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Eastern European New Waves

Katie Trumpener, University of Chicago, ktrumpen@midway.uchicago.edu

Spring, 2000 
(graduate and undergraduate course)

Throughout Eastern Europe, New Wave filmmaking emerged in the late 1950s as part of a larger political and cultural de-Stalinization process and in response to earlier modes of Communist film culture. This course follows the attempts of filmmakers in Poland, the Soviet Union, the German Democratic Republic, Hungary, Czechoslovakia and Yugoslavia to reform socialism (and the cinema as an institution), and their search for forms adequate to describe political life and historical experience in their full complexity.

PLEASE NOTE: Prior exposureto/knowledge of Eastern Europe, its languages and cinemas NOT required. In our attempt to explore and reconsider the film history of a heterogeneous region, in fact, we will need as a class to pool all of our collective knowledge!

Introduction. Modernism, Socialist Realism: clips from
Mother Krause Goes to Heaven
(Piel Jutzi, Germany, 1930);
Kuhle Wampe (Slatan Dudow, Germany, 1932);
Fate of Women (Slatan Dudow, GDR, 1951)

Rethinking the War
The Cranes are Flying (USSR, Mikhail Kalatazov, 1957)
Ashes and Diamonds (Poland, Andrzej Wajda, 1958, 101 min.)
I Was Nineteen (GDR, Konrad Wolf, 1968)

Rethinking Style: Neorealism, Expressionism, Naturalism
Berlin, Schönhauser Corner (GDR, Gerhard Klein, 1957, video)
House Under the Rocks (Hungary, Károly Makk, 1958)
Lissy (GDR, Konrad Wolf, 1957, 89 m.)
Land of Angels (Hungary, György Révész, 1962)

Rethinking Power: Fascism, Stalinism
The Passenger (Poland, Andrzej Munk, 1963, 1 hr.)
A Report on the Party and the Guests (Czech. Jan Nemec, 1966, 71 m.)
The Red and the White (Hungary, Miklos Jansco, 1968, 92 min.)
Cold Days (Hungary, András Kovács, 1966, 102 m.)
Love Affair: or, The Case of the Missing Switchboard Operator (Yugoslavia, Dusan Majavejev, 1967, 70 min.)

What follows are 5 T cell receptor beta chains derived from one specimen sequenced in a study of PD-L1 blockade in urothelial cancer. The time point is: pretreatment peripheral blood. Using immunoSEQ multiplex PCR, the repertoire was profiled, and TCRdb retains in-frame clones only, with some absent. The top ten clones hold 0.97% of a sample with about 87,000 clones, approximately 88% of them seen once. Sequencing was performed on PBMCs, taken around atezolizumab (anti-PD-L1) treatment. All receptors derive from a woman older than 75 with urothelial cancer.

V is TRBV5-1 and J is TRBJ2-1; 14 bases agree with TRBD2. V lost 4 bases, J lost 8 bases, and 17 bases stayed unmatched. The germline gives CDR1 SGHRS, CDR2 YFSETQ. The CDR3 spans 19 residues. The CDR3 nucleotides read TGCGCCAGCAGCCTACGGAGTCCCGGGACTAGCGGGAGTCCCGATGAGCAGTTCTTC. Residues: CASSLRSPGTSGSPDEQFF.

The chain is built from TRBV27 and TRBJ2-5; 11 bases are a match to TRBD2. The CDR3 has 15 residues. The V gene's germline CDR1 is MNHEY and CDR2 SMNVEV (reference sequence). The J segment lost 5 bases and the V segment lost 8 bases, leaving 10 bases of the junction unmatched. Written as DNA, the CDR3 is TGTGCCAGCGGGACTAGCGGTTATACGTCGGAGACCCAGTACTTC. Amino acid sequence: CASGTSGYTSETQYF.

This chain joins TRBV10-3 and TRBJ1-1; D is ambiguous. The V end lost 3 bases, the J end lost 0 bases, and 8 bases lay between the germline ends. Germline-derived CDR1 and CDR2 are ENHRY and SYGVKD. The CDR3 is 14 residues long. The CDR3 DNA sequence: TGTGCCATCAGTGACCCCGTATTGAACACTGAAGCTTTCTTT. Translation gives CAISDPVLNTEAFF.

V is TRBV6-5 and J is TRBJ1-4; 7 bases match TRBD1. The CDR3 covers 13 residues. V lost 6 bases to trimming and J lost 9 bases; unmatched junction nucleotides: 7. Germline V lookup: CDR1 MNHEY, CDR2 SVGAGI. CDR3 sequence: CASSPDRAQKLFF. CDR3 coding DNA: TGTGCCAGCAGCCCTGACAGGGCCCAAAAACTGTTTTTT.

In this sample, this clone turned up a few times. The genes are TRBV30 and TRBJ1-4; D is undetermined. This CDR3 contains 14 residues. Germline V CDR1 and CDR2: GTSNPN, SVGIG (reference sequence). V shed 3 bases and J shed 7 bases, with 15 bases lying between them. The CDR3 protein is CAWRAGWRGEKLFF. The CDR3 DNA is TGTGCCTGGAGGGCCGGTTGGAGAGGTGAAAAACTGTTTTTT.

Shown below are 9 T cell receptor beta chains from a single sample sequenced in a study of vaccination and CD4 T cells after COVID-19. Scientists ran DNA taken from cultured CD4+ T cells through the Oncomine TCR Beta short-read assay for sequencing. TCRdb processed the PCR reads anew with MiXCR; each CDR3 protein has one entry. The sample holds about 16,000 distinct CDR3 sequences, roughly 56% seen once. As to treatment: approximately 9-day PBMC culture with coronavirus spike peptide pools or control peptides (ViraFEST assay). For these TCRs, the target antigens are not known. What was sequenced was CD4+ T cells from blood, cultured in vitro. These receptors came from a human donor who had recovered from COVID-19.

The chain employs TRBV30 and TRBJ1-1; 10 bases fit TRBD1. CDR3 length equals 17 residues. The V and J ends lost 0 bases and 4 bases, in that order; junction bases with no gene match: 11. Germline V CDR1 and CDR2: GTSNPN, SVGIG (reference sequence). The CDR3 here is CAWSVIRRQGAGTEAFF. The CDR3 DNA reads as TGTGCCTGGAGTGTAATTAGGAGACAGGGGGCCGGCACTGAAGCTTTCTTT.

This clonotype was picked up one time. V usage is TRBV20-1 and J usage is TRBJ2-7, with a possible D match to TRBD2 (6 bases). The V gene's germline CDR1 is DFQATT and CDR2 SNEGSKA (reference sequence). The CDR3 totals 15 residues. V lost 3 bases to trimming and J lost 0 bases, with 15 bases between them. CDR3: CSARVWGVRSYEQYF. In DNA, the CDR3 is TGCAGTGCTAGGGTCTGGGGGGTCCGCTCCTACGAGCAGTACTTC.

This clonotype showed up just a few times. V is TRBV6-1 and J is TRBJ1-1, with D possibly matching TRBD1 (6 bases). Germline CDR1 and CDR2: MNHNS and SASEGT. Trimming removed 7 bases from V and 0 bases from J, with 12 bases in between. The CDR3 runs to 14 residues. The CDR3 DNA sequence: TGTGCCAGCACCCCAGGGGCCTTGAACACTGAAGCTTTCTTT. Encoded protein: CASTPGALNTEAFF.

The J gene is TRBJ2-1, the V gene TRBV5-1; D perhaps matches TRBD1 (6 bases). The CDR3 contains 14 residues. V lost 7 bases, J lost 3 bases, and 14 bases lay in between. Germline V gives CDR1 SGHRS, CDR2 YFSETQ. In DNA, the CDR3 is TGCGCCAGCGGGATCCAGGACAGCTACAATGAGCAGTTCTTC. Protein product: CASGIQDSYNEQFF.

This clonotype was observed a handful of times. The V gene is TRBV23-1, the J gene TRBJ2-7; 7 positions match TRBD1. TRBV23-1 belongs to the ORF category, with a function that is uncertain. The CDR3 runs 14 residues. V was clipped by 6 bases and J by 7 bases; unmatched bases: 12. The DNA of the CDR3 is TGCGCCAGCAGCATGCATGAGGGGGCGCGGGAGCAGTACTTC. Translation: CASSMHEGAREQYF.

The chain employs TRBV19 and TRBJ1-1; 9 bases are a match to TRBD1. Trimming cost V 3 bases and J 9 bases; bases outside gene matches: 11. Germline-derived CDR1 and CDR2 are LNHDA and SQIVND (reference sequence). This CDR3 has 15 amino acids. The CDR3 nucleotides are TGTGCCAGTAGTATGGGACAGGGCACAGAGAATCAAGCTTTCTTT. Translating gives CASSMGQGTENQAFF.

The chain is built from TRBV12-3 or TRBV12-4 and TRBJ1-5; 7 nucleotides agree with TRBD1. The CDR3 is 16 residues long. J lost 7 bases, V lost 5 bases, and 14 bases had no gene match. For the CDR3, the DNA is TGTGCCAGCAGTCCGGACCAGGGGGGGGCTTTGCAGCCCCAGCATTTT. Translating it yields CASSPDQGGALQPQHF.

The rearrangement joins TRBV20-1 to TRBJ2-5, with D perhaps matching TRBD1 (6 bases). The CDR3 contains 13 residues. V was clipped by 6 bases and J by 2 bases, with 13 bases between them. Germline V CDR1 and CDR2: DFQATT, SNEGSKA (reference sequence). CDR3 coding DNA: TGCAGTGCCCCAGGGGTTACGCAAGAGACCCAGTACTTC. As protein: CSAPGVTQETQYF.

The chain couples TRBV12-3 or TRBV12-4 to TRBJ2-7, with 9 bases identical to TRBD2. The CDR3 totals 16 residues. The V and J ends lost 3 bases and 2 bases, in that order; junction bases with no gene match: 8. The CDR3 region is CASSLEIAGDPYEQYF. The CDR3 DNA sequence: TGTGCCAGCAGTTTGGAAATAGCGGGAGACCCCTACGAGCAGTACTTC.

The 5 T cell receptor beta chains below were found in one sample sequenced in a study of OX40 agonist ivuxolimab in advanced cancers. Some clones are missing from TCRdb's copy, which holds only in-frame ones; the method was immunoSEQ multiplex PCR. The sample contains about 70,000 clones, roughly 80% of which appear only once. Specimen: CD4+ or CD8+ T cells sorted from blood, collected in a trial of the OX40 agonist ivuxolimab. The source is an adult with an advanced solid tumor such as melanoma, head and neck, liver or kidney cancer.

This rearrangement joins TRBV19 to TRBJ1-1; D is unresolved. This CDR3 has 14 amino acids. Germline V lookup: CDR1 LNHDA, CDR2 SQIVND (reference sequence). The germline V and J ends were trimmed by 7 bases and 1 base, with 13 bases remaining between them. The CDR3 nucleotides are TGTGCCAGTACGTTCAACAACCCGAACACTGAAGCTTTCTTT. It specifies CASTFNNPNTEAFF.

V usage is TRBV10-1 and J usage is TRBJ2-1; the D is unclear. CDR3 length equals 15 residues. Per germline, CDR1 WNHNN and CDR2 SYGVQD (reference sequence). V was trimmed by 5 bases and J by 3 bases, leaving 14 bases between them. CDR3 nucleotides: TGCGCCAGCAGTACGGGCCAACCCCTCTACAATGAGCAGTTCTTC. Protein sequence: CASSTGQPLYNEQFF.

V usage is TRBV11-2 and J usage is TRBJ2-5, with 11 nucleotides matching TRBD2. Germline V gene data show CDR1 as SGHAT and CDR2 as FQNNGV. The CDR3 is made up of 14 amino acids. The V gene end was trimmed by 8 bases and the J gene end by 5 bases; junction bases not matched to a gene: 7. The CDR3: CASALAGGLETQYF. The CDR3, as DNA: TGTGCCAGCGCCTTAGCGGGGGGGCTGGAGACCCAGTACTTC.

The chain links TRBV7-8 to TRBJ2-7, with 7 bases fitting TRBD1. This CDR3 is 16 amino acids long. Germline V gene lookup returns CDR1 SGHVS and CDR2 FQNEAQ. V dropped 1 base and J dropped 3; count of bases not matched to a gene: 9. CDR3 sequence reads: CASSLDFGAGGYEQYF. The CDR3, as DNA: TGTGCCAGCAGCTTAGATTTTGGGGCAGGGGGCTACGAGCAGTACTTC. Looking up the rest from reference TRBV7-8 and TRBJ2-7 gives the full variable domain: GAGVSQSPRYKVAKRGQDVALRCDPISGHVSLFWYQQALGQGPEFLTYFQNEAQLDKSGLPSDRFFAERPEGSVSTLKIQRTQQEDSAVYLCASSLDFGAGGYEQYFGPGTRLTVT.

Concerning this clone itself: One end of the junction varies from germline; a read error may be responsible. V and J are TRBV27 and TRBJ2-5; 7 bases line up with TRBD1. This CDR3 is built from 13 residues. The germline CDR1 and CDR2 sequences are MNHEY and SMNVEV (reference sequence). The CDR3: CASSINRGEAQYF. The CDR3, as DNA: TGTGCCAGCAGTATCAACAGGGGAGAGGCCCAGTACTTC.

Father (Hungary, Istvan Szabo, 1966, 89 min.)

Documenting Everyday Life
Born in 45 (GDR, Jürgen Böttcher, 1965/1989)
Loves of a Blonde (Czechoslovakia, Milos Forman, 1965, 88 min.)

Rural Life: Rethinking Culture, History, Engagement
Shadows of Forgotten Ancestors (USSR, Sergei Paradzhanov, 1965, 99)
Structure of Crystals (Poland, Krzysztof Zanussi, 1969, 76 m.)
Land of Suns (Hungary, Ferenc Kósa, 1965/67)

Memory, Reconstruction, Contingency
Man of Marble (Poland, Wajda, 160 m.)
The Mirror (USSR, Andrei Tarkovsky, 1977)
Blind Chance (Poland, Krzysztof Kieslowski, 118 m.)

Requirements. For all: one 1-page position paper, circulated to classmates via email or handout.
Undergraduates: 2 papers (each c. 5 pages, due  May 31) PLUS final exam (during finals week)
Graduates: 1 final paper (15-20 pp.), due May 31.

Suggested topics for position paper:
Your own questions about/a reading of a specific film on the syllabus (please circulate in electronic or paper form in ADVANCE of class
discussion).

Historical and/or film-historical background to a specific film or director or cinema.
Historical background on relevant aspects of Communist film culture; crises in postwar E. European history
Read up and report on controversies around a particular film or set of films (i.e. GDR "Rabbit" Films of 1965-6) or director (i.e. Paradzhanov, Tarkovksy).

Film censorship in a particular country or era
Any aspect of studio organization, fan culture, film criticism, film reception. Comparisons between Eastern and Western European (or American) film culture. For those who lived in or visited pre-1989 Eastern Europe: A report on remembered conditions for film viewing (cinephile culture; atmosphere of cinema; cult films; films on television)

Report (including summary of argument and, if appropriate, critique of position) on books below, other relevant books or important article on individual films or national cinemas.

Suggested preliminary reading
Mira and Antonin Liehm, The Most Important Art: Soviet & Eastern European Film After 1945.
Antonin Liehm, Closely Watched Trains
Istvan Nemeskürty, Word and Image--History of the Hungarian Cinema
Boleslaw Michalek and Frank Turaj, The Modern Cinema of Poland.
Ralf Schenk, ed., Das zweite Leben der Filmstadt Babelsberg 1946-92.
John Sandford and Sean Allen, eds., DEFA.
Daniel Goulding, ed., Post New Wave Cinema in the Soviet Union and Eastern Europe

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